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28.45ish (960hpa's) in the North Western Scottish Highlands in Winter with some beasty lows off the Atlantic. Earnt my pay that week.. to say it was wild would be an understatement.
28.87" - Sandspit BC (CYZP), deep Aleutian Low. We transitioned through ~FL203... look out below!
This last trip was certainly one for the books. Had this as an altimeter setting in KCMH. Whats the lowest anyone has flown with previously?
28.95 when I was ferrying a Navajo out of Alaska last year. I had the worst headache when I got to Washington State where the baro was 30.something when I landed.
I believe it. I flew KORD (668' ASL) -> KDEN (5430' ASL) -> KSEA (433' ASL) (as PAX because as per flair I'm a lowly simmer) last year while fairly stuffed up on some ConCrud that I had picked up.
Weather in Chicago and Seattle was great, probably 29.92 or similar (maybe even higher in Seattle it was a nice spring day with a high hovering off the coast), Denver was crap, lashing rains, buffeting winds and a noticeably lower than usual air pressure.
It was great for the first leg, and even up till we began our descent into SeaTac, overall the pressure in my sinuses was given ime to level out and I felt pretty normal, the psudafed was doing it's job, the apple juice was keeping me hydrated and getting me vitamin C.
Then we started descending into Seattle and I'd heard the term "blinder of a headache" before but never knew it could be so literal. he drugs had started wearing off somewhere over Idaho, so I popped some more, but it takes time to kick in. As such, I was the last one off the plane as I was trying to get to the point I could stand safely. The flight attendants were great about it.
I recalled I had one flight I knew was fairly low... so I went on a little trip to search for historical pressure readings. The field I fly from I couldn't find for, but I found records for the military base "next doors", and a quick look at that seems to place the flight I thought of at 988 hPa which would be 29.18 inHg looks like.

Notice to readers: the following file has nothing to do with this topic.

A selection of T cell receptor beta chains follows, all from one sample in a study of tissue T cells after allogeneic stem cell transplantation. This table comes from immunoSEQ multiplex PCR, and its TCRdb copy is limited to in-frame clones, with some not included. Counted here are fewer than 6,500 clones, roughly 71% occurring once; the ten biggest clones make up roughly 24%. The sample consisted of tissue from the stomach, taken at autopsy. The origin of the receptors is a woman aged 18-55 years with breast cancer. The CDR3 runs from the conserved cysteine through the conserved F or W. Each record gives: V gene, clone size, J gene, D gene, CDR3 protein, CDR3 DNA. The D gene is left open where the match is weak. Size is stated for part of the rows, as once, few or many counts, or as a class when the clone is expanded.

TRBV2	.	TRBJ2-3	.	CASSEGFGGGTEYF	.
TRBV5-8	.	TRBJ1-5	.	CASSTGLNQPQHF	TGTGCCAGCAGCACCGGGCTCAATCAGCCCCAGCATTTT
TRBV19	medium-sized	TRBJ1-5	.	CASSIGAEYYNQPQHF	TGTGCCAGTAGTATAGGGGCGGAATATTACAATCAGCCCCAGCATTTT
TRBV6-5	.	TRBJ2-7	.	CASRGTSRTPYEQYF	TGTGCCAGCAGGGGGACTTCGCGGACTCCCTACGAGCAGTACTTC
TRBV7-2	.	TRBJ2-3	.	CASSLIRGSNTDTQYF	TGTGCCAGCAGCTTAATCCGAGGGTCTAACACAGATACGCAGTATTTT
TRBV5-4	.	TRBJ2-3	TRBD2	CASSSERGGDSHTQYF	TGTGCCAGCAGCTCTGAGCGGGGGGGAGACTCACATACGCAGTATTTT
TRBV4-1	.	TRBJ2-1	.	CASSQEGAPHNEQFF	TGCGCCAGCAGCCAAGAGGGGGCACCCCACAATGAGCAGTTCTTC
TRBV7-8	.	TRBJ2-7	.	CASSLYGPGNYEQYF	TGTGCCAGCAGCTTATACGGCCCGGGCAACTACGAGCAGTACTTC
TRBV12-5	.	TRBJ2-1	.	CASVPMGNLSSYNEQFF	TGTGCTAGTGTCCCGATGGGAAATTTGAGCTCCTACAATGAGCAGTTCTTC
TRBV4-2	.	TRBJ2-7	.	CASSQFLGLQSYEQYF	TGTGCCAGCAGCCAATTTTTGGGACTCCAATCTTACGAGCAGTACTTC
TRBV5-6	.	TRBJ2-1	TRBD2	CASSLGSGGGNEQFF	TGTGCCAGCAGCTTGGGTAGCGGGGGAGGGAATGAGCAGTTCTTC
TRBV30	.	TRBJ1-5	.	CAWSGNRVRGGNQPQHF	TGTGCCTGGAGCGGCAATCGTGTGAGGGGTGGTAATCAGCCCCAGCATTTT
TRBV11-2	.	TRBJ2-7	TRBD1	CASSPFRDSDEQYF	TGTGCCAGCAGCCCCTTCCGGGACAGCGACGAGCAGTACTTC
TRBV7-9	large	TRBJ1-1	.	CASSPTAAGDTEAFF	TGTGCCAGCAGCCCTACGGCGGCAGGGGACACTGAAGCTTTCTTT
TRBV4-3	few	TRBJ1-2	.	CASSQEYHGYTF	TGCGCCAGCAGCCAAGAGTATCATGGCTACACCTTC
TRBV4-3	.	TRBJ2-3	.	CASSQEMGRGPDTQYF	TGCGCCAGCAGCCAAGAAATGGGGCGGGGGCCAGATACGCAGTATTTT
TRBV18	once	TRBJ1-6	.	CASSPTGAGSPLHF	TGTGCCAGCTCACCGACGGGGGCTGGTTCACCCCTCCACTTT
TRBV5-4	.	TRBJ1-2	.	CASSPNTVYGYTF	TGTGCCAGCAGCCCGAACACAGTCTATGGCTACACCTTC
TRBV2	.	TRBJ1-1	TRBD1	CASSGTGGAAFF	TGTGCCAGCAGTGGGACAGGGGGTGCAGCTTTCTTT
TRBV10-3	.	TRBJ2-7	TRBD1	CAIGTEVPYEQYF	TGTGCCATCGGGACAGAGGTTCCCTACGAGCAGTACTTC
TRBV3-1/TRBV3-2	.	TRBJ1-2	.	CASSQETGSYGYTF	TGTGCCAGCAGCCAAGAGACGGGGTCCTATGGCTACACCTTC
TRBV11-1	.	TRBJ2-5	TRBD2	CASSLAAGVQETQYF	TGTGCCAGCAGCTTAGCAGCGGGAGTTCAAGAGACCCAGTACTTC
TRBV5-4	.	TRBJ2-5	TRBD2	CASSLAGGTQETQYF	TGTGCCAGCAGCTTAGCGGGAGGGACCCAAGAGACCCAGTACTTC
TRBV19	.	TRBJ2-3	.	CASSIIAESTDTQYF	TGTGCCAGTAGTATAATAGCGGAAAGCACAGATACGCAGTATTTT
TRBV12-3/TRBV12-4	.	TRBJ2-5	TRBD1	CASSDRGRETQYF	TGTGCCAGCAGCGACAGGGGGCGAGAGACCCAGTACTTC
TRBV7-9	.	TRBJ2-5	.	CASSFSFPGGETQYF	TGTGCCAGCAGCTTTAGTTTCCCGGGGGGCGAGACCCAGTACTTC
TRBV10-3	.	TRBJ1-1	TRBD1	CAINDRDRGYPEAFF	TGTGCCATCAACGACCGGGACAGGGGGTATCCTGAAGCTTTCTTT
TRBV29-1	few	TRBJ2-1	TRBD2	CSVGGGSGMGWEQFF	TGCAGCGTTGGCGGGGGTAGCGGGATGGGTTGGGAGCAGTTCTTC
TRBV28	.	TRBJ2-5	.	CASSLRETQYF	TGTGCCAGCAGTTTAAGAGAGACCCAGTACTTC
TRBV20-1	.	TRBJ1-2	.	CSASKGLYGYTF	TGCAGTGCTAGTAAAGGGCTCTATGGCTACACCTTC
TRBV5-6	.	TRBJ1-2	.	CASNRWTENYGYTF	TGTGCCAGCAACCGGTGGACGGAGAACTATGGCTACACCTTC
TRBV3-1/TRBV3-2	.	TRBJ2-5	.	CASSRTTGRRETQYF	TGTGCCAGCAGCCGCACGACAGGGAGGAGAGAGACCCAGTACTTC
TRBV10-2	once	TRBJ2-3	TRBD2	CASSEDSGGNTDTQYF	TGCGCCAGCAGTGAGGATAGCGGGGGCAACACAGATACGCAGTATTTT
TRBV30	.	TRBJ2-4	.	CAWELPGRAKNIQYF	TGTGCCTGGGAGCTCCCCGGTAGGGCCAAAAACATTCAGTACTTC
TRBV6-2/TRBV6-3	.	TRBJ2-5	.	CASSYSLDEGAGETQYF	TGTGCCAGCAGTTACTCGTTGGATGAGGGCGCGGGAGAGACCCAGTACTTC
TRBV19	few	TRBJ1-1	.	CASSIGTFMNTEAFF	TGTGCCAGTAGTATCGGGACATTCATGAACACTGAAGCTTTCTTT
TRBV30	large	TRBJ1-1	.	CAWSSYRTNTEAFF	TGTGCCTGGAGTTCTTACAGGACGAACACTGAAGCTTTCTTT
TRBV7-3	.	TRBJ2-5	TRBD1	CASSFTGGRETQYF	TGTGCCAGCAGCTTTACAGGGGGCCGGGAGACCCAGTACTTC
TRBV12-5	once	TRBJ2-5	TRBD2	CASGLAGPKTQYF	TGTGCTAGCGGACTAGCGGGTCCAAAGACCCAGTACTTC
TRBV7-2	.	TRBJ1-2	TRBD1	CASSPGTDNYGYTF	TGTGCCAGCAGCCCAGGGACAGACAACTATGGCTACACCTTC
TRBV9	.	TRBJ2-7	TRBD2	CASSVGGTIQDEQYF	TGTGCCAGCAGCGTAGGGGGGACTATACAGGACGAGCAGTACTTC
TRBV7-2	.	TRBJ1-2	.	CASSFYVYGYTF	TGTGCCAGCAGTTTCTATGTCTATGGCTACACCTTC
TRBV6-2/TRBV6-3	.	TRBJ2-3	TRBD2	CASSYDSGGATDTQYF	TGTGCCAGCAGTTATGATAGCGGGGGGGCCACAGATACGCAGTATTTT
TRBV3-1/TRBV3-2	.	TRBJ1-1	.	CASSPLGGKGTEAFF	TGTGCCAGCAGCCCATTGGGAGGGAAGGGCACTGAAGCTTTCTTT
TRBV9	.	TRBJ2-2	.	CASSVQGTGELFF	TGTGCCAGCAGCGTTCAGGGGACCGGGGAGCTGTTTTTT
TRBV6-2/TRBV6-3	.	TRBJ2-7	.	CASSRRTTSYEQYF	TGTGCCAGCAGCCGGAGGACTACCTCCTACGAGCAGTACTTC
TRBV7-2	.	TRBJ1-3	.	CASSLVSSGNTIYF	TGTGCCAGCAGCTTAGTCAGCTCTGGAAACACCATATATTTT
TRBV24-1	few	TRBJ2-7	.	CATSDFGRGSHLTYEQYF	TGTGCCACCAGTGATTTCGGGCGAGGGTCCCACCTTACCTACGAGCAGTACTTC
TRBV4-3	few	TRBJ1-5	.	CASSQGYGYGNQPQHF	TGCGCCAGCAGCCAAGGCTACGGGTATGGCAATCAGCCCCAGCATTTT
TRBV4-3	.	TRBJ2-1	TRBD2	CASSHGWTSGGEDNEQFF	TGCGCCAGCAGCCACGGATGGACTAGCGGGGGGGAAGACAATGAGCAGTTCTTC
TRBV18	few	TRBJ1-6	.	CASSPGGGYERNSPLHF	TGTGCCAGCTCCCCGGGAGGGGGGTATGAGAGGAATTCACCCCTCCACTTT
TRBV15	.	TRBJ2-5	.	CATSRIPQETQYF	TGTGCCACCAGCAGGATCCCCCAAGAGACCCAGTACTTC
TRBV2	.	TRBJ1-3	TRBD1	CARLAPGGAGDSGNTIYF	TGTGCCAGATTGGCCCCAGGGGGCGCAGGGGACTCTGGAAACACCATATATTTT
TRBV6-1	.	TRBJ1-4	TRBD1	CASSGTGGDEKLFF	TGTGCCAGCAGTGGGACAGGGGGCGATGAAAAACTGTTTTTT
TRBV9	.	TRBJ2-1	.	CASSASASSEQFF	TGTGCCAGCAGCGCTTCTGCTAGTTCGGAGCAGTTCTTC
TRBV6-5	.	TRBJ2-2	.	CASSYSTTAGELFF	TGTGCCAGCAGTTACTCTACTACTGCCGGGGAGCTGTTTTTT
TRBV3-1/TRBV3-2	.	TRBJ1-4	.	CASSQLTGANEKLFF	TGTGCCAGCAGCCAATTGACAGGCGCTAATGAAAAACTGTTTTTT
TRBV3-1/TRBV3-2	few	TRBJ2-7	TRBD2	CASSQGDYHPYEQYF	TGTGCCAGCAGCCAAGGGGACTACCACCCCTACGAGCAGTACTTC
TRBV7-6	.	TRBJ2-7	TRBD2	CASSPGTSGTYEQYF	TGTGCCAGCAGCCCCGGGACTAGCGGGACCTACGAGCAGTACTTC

Like a week ago we had some low pressure move in and it was a bit lower than that, and that’s just normal weather. It is Alaska though so it swings like crazy.
We practice low flying over here, so prob 100-200 AGL doing steep turns.
Never had to use the skills outside of training though
100-200 AGL doing steep turns
Huh. You'd never see anyone do that over in the states. Any reason you guys do it over there?
Part of the PPL syllabus. 2 hours low flying in designated Low Flying areas (SFC-500AGL) and 2 hours Terrain and Weather awareness, and one of either.
Interesting. Sounds mildly terrifying imagining some of the students I've flown with.
Yeah, it can obviously have dire consequences if you're both not onto it. The main thing (apart from altitude) is airspeed and balance ball. We don't take people there unless they're past solo, and have ~30 hours. Valley Reversals, costal reversals, line feature reversals.
Here's a random vid I found of people from Ardmore doing some LF, although the footage looks sped up
While we don't do it over here I can see the point.. new PPL's are probably gonna go piss around low level so they may as well be taught it..
I remember when I passed my driving test my dad hadn't long since stopped being a Traffic Cop and he told me I'll probably speed anyway so he will teach me at least how to do it safely and I did take that mentality on to teaching my students.
Yeah I'm not sure, I guess it's because of our changeable weather/maritime climate and fairly mountainous.
No one that I know of flies around below 500ft, but we're taught it should we get into a bad situation. Do you guys do Forced Landings With Power?
Yeah we do teach precautionary landings under power which does involve a bit of lower level circuits.
I usually taught 'low level appreciation' as part of that exercise to and from the exercise area.
Ah yeah I guess that's fairly similar. Things have to have gone pretty bad to be scooting around at 500AGL.